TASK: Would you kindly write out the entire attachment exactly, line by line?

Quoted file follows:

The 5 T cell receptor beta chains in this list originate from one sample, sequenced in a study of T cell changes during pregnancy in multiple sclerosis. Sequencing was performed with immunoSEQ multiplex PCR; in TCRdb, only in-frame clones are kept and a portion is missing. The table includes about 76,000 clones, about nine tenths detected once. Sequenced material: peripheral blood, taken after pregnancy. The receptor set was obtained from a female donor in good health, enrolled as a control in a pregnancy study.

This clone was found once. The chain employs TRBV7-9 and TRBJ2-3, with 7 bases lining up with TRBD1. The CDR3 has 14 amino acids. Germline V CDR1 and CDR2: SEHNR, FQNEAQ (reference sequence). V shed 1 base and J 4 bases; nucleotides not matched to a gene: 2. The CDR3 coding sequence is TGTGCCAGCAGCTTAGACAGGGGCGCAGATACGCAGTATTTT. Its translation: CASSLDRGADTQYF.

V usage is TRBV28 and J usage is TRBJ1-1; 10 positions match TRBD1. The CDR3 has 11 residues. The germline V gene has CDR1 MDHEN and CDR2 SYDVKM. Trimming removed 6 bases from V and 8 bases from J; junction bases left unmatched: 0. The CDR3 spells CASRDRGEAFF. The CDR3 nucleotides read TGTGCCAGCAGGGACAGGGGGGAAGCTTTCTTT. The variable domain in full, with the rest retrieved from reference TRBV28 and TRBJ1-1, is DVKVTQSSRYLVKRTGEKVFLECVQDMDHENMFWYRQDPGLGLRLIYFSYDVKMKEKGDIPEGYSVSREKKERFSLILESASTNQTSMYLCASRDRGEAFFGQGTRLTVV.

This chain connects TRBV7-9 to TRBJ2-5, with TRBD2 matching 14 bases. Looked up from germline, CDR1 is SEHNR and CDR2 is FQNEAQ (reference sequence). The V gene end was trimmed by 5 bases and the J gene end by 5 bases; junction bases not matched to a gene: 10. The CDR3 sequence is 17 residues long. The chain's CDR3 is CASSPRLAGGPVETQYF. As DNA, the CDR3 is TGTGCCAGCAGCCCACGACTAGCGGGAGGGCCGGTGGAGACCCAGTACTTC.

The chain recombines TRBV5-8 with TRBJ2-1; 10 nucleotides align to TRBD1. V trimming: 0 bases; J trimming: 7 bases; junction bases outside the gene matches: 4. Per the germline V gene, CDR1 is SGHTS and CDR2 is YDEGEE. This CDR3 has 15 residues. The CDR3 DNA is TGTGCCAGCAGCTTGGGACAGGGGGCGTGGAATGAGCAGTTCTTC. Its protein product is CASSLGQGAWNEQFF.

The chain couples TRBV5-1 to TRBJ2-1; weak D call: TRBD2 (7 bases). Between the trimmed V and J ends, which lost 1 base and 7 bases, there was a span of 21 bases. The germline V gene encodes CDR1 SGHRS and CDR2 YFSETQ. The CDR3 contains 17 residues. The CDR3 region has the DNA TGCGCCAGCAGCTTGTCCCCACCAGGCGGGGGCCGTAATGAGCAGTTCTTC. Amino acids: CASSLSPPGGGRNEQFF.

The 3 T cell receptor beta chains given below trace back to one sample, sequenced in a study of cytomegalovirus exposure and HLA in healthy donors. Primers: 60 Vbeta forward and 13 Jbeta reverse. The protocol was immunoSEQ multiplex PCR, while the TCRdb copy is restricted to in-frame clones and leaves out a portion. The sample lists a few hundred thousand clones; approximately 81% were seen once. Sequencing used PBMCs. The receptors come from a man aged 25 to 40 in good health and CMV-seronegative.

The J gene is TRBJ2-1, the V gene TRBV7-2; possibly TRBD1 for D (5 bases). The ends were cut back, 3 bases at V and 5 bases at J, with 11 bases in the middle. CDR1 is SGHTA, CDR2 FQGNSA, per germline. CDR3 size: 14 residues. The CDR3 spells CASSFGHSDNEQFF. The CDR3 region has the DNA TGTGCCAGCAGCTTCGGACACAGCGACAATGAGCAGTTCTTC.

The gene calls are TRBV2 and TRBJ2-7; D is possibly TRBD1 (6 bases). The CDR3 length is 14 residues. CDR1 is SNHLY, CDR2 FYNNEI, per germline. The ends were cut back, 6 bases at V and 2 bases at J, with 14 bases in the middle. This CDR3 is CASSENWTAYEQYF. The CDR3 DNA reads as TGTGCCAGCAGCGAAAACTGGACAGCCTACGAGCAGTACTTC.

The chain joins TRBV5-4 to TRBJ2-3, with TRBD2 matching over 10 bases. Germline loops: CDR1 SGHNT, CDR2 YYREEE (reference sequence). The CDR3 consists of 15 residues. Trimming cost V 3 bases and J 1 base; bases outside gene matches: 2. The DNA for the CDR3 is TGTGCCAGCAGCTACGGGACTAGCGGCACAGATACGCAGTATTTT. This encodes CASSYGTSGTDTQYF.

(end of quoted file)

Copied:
The 5 T cell receptor beta chains in this list originate from one sample, sequenced in a study of T cell changes during pregnancy in multiple sclerosis. Sequencing was performed with immunoSEQ multiplex PCR; in TCRdb, only in-frame clones are kept and a portion is missing. The table includes about 76,000 clones, about nine tenths detected once. Sequenced material: peripheral blood, taken after pregnancy. The receptor set was obtained from a female donor in good health, enrolled as a control in a pregnancy study.

This clone was found once. The chain employs TRBV7-9 and TRBJ2-3, with 7 bases lining up with TRBD1. The CDR3 has 14 amino acids. Germline V CDR1 and CDR2: SEHNR, FQNEAQ (reference sequence). V shed 1 base and J 4 bases; nucleotides not matched to a gene: 2. The CDR3 coding sequence is TGTGCCAGCAGCTTAGACAGGGGCGCAGATACGCAGTATTTT. Its translation: CASSLDRGADTQYF.

V usage is TRBV28 and J usage is TRBJ1-1; 10 positions match TRBD1. The CDR3 has 11 residues. The germline V gene has CDR1 MDHEN and CDR2 SYDVKM. Trimming removed 6 bases from V and 8 bases from J; junction bases left unmatched: 0. The CDR3 spells CASRDRGEAFF. The CDR3 nucleotides read TGTGCCAGCAGGGACAGGGGGGAAGCTTTCTTT. The variable domain in full, with the rest retrieved from reference TRBV28 and TRBJ1-1, is DVKVTQSSRYLVKRTGEKVFLECVQDMDHENMFWYRQDPGLGLRLIYFSYDVKMKEKGDIPEGYSVSREKKERFSLILESASTNQTSMYLCASRDRGEAFFGQGTRLTVV.

This chain connects TRBV7-9 to TRBJ2-5, with TRBD2 matching 14 bases. Looked up from germline, CDR1 is SEHNR and CDR2 is FQNEAQ (reference sequence). The V gene end was trimmed by 5 bases and the J gene end by 5 bases; junction bases not matched to a gene: 10. The CDR3 sequence is 17 residues long. The chain's CDR3 is CASSPRLAGGPVETQYF. As DNA, the CDR3 is TGTGCCAGCAGCCCACGACTAGCGGGAGGGCCGGTGGAGACCCAGTACTTC.

The chain recombines TRBV5-8 with TRBJ2-1; 10 nucleotides align to TRBD1. V trimming: 0 bases; J trimming: 7 bases; junction bases outside the gene matches: 4. Per the germline V gene, CDR1 is SGHTS and CDR2 is YDEGEE. This CDR3 has 15 residues. The CDR3 DNA is TGTGCCAGCAGCTTGGGACAGGGGGCGTGGAATGAGCAGTTCTTC. Its protein product is CASSLGQGAWNEQFF.

The chain couples TRBV5-1 to TRBJ2-1; weak D call: TRBD2 (7 bases). Between the trimmed V and J ends, which lost 1 base and 7 bases, there was a span of 21 bases. The germline V gene encodes CDR1 SGHRS and CDR2 YFSETQ. The CDR3 contains 17 residues. The CDR3 region has the DNA TGCGCCAGCAGCTTGTCCCCACCAGGCGGGGGCCGTAATGAGCAGTTCTTC. Amino acids: CASSLSPPGGGRNEQFF.

The 3 T cell receptor beta chains given below trace back to one sample, sequenced in a study of cytomegalovirus exposure and HLA in healthy donors. Primers: 60 Vbeta forward and 13 Jbeta reverse. The protocol was immunoSEQ multiplex PCR, while the TCRdb copy is restricted to in-frame clones and leaves out a portion. The sample lists a few hundred thousand clones; approximately 81% were seen once. Sequencing used PBMCs. The receptors come from a man aged 25 to 40 in good health and CMV-seronegative.

The J gene is TRBJ2-1, the V gene TRBV7-2; possibly TRBD1 for D (5 bases). The ends were cut back, 3 bases at V and 5 bases at J, with 11 bases in the middle. CDR1 is SGHTA, CDR2 FQGNSA, per germline. CDR3 size: 14 residues. The CDR3 spells CASSFGHSDNEQFF. The CDR3 region has the DNA TGTGCCAGCAGCTTCGGACACAGCGACAATGAGCAGTTCTTC.

The gene calls are TRBV2 and TRBJ2-7; D is possibly TRBD1 (6 bases). The CDR3 length is 14 residues. CDR1 is SNHLY, CDR2 FYNNEI, per germline. The ends were cut back, 6 bases at V and 2 bases at J, with 14 bases in the middle. This CDR3 is CASSENWTAYEQYF. The CDR3 DNA reads as TGTGCCAGCAGCGAAAACTGGACAGCCTACGAGCAGTACTTC.

The chain joins TRBV5-4 to TRBJ2-3, with TRBD2 matching over 10 bases. Germline loops: CDR1 SGHNT, CDR2 YYREEE (reference sequence). The CDR3 consists of 15 residues. Trimming cost V 3 bases and J 1 base; bases outside gene matches: 2. The DNA for the CDR3 is TGTGCCAGCAGCTACGGGACTAGCGGCACAGATACGCAGTATTTT. This encodes CASSYGTSGTDTQYF.